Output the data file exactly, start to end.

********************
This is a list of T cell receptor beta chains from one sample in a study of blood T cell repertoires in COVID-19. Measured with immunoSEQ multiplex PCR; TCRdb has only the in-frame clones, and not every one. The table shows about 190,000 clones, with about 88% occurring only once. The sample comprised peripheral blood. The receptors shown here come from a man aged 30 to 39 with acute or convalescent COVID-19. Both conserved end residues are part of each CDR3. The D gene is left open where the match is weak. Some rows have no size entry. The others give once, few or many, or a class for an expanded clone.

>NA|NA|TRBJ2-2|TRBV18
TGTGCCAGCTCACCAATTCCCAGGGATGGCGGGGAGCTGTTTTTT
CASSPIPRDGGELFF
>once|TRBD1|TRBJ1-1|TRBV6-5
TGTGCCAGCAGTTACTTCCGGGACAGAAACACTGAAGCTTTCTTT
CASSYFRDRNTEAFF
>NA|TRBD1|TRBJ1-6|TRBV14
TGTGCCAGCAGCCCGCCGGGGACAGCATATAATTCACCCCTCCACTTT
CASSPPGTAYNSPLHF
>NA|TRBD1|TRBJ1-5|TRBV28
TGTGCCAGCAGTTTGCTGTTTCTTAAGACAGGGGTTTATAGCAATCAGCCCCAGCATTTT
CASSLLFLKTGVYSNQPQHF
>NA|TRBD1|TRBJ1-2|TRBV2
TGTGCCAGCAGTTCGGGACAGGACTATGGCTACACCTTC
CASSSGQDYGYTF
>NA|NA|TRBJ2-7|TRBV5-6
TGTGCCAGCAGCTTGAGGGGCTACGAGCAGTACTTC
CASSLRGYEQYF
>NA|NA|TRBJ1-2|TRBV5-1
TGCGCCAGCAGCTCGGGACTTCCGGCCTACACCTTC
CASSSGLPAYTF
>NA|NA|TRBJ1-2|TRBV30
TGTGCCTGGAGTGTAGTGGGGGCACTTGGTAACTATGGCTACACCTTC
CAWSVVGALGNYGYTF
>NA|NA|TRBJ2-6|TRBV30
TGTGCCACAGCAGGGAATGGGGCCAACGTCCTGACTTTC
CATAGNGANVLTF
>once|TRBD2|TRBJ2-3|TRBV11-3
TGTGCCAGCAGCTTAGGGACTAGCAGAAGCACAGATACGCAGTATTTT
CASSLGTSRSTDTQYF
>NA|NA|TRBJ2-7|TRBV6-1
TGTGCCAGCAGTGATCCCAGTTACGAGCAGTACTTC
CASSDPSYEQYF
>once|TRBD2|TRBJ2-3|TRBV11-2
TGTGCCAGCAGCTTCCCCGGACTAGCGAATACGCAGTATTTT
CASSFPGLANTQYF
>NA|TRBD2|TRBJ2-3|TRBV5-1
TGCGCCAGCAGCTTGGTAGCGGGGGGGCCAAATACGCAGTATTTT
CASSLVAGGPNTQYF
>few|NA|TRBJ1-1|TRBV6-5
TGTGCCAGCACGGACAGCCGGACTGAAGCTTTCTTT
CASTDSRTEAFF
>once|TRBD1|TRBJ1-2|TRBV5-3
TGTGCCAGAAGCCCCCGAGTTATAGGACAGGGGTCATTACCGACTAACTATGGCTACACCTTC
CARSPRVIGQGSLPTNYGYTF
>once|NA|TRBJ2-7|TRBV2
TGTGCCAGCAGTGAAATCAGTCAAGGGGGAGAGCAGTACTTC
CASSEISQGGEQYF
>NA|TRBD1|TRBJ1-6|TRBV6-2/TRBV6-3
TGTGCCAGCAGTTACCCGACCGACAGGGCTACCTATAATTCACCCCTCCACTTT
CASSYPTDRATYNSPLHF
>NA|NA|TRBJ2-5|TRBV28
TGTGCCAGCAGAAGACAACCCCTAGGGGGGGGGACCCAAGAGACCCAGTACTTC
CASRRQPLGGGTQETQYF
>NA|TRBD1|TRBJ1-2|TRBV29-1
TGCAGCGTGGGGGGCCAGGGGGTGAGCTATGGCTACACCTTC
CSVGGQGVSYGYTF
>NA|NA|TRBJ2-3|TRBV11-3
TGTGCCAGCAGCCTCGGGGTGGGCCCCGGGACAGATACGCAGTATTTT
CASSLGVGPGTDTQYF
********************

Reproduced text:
This is a list of T cell receptor beta chains from one sample in a study of blood T cell repertoires in COVID-19. Measured with immunoSEQ multiplex PCR; TCRdb has only the in-frame clones, and not every one. The table shows about 190,000 clones, with about 88% occurring only once. The sample comprised peripheral blood. The receptors shown here come from a man aged 30 to 39 with acute or convalescent COVID-19. Both conserved end residues are part of each CDR3. The D gene is left open where the match is weak. Some rows have no size entry. The others give once, few or many, or a class for an expanded clone.

>NA|NA|TRBJ2-2|TRBV18
TGTGCCAGCTCACCAATTCCCAGGGATGGCGGGGAGCTGTTTTTT
CASSPIPRDGGELFF
>once|TRBD1|TRBJ1-1|TRBV6-5
TGTGCCAGCAGTTACTTCCGGGACAGAAACACTGAAGCTTTCTTT
CASSYFRDRNTEAFF
>NA|TRBD1|TRBJ1-6|TRBV14
TGTGCCAGCAGCCCGCCGGGGACAGCATATAATTCACCCCTCCACTTT
CASSPPGTAYNSPLHF
>NA|TRBD1|TRBJ1-5|TRBV28
TGTGCCAGCAGTTTGCTGTTTCTTAAGACAGGGGTTTATAGCAATCAGCCCCAGCATTTT
CASSLLFLKTGVYSNQPQHF
>NA|TRBD1|TRBJ1-2|TRBV2
TGTGCCAGCAGTTCGGGACAGGACTATGGCTACACCTTC
CASSSGQDYGYTF
>NA|NA|TRBJ2-7|TRBV5-6
TGTGCCAGCAGCTTGAGGGGCTACGAGCAGTACTTC
CASSLRGYEQYF
>NA|NA|TRBJ1-2|TRBV5-1
TGCGCCAGCAGCTCGGGACTTCCGGCCTACACCTTC
CASSSGLPAYTF
>NA|NA|TRBJ1-2|TRBV30
TGTGCCTGGAGTGTAGTGGGGGCACTTGGTAACTATGGCTACACCTTC
CAWSVVGALGNYGYTF
>NA|NA|TRBJ2-6|TRBV30
TGTGCCACAGCAGGGAATGGGGCCAACGTCCTGACTTTC
CATAGNGANVLTF
>once|TRBD2|TRBJ2-3|TRBV11-3
TGTGCCAGCAGCTTAGGGACTAGCAGAAGCACAGATACGCAGTATTTT
CASSLGTSRSTDTQYF
>NA|NA|TRBJ2-7|TRBV6-1
TGTGCCAGCAGTGATCCCAGTTACGAGCAGTACTTC
CASSDPSYEQYF
>once|TRBD2|TRBJ2-3|TRBV11-2
TGTGCCAGCAGCTTCCCCGGACTAGCGAATACGCAGTATTTT
CASSFPGLANTQYF
>NA|TRBD2|TRBJ2-3|TRBV5-1
TGCGCCAGCAGCTTGGTAGCGGGGGGGCCAAATACGCAGTATTTT
CASSLVAGGPNTQYF
>few|NA|TRBJ1-1|TRBV6-5
TGTGCCAGCACGGACAGCCGGACTGAAGCTTTCTTT
CASTDSRTEAFF
>once|TRBD1|TRBJ1-2|TRBV5-3
TGTGCCAGAAGCCCCCGAGTTATAGGACAGGGGTCATTACCGACTAACTATGGCTACACCTTC
CARSPRVIGQGSLPTNYGYTF
>once|NA|TRBJ2-7|TRBV2
TGTGCCAGCAGTGAAATCAGTCAAGGGGGAGAGCAGTACTTC
CASSEISQGGEQYF
>NA|TRBD1|TRBJ1-6|TRBV6-2/TRBV6-3
TGTGCCAGCAGTTACCCGACCGACAGGGCTACCTATAATTCACCCCTCCACTTT
CASSYPTDRATYNSPLHF
>NA|NA|TRBJ2-5|TRBV28
TGTGCCAGCAGAAGACAACCCCTAGGGGGGGGGACCCAAGAGACCCAGTACTTC
CASRRQPLGGGTQETQYF
>NA|TRBD1|TRBJ1-2|TRBV29-1
TGCAGCGTGGGGGGCCAGGGGGTGAGCTATGGCTACACCTTC
CSVGGQGVSYGYTF
>NA|NA|TRBJ2-3|TRBV11-3
TGTGCCAGCAGCCTCGGGGTGGGCCCCGGGACAGATACGCAGTATTTT
CASSLGVGPGTDTQYF